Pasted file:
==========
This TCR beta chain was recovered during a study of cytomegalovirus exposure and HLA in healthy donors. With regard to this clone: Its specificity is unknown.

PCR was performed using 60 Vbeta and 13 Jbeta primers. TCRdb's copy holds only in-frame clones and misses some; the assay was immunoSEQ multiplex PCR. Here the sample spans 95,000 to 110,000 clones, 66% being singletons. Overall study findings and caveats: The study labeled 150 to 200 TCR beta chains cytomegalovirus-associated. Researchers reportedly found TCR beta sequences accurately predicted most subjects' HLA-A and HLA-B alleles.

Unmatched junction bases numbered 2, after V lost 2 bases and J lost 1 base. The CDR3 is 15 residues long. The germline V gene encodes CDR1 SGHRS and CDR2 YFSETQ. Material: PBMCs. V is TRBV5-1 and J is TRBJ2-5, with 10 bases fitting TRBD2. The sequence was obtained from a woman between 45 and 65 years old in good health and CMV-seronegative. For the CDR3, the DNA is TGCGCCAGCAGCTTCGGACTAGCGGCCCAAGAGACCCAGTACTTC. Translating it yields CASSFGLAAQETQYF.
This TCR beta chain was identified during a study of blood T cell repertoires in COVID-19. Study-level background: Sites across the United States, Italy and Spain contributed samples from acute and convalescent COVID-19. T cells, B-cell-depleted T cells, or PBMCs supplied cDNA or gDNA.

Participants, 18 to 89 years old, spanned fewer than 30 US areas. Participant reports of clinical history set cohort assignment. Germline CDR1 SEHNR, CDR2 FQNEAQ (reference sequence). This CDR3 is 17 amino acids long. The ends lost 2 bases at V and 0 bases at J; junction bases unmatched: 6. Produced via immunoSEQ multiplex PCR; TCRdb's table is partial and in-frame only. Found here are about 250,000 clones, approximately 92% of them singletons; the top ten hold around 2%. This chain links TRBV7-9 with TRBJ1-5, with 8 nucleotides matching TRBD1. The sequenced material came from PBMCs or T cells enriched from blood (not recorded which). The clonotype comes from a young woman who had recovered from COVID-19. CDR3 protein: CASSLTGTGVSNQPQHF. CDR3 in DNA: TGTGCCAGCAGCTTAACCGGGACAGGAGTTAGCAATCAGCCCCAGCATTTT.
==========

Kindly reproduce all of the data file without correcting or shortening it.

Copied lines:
This TCR beta chain was recovered during a study of cytomegalovirus exposure and HLA in healthy donors. With regard to this clone: Its specificity is unknown.

PCR was performed using 60 Vbeta and 13 Jbeta primers. TCRdb's copy holds only in-frame clones and misses some; the assay was immunoSEQ multiplex PCR. Here the sample spans 95,000 to 110,000 clones, 66% being singletons. Overall study findings and caveats: The study labeled 150 to 200 TCR beta chains cytomegalovirus-associated. Researchers reportedly found TCR beta sequences accurately predicted most subjects' HLA-A and HLA-B alleles.

Unmatched junction bases numbered 2, after V lost 2 bases and J lost 1 base. The CDR3 is 15 residues long. The germline V gene encodes CDR1 SGHRS and CDR2 YFSETQ. Material: PBMCs. V is TRBV5-1 and J is TRBJ2-5, with 10 bases fitting TRBD2. The sequence was obtained from a woman between 45 and 65 years old in good health and CMV-seronegative. For the CDR3, the DNA is TGCGCCAGCAGCTTCGGACTAGCGGCCCAAGAGACCCAGTACTTC. Translating it yields CASSFGLAAQETQYF.
This TCR beta chain was identified during a study of blood T cell repertoires in COVID-19. Study-level background: Sites across the United States, Italy and Spain contributed samples from acute and convalescent COVID-19. T cells, B-cell-depleted T cells, or PBMCs supplied cDNA or gDNA.

Participants, 18 to 89 years old, spanned fewer than 30 US areas. Participant reports of clinical history set cohort assignment. Germline CDR1 SEHNR, CDR2 FQNEAQ (reference sequence). This CDR3 is 17 amino acids long. The ends lost 2 bases at V and 0 bases at J; junction bases unmatched: 6. Produced via immunoSEQ multiplex PCR; TCRdb's table is partial and in-frame only. Found here are about 250,000 clones, approximately 92% of them singletons; the top ten hold around 2%. This chain links TRBV7-9 with TRBJ1-5, with 8 nucleotides matching TRBD1. The sequenced material came from PBMCs or T cells enriched from blood (not recorded which). The clonotype comes from a young woman who had recovered from COVID-19. CDR3 protein: CASSLTGTGVSNQPQHF. CDR3 in DNA: TGTGCCAGCAGCTTAACCGGGACAGGAGTTAGCAATCAGCCCCAGCATTTT.